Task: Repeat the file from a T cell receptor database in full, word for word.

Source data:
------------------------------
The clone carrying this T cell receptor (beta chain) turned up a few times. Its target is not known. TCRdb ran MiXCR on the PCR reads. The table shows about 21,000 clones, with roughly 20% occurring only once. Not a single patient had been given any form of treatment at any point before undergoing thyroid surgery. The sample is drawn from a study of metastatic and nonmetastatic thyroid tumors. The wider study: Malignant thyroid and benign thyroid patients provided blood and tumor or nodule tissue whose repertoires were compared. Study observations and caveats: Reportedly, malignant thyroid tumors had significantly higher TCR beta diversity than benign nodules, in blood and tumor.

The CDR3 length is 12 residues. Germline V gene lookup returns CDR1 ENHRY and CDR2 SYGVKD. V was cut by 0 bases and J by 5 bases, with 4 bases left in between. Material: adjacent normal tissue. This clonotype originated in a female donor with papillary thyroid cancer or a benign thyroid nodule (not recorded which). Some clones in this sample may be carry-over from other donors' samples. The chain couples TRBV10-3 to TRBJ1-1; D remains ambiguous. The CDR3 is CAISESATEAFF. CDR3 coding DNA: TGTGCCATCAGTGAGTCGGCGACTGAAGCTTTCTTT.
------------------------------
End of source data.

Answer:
The clone carrying this T cell receptor (beta chain) turned up a few times. Its target is not known. TCRdb ran MiXCR on the PCR reads. The table shows about 21,000 clones, with roughly 20% occurring only once. Not a single patient had been given any form of treatment at any point before undergoing thyroid surgery. The sample is drawn from a study of metastatic and nonmetastatic thyroid tumors. The wider study: Malignant thyroid and benign thyroid patients provided blood and tumor or nodule tissue whose repertoires were compared. Study observations and caveats: Reportedly, malignant thyroid tumors had significantly higher TCR beta diversity than benign nodules, in blood and tumor.

The CDR3 length is 12 residues. Germline V gene lookup returns CDR1 ENHRY and CDR2 SYGVKD. V was cut by 0 bases and J by 5 bases, with 4 bases left in between. Material: adjacent normal tissue. This clonotype originated in a female donor with papillary thyroid cancer or a benign thyroid nodule (not recorded which). Some clones in this sample may be carry-over from other donors' samples. The chain couples TRBV10-3 to TRBJ1-1; D remains ambiguous. The CDR3 is CAISESATEAFF. CDR3 coding DNA: TGTGCCATCAGTGAGTCGGCGACTGAAGCTTTCTTT.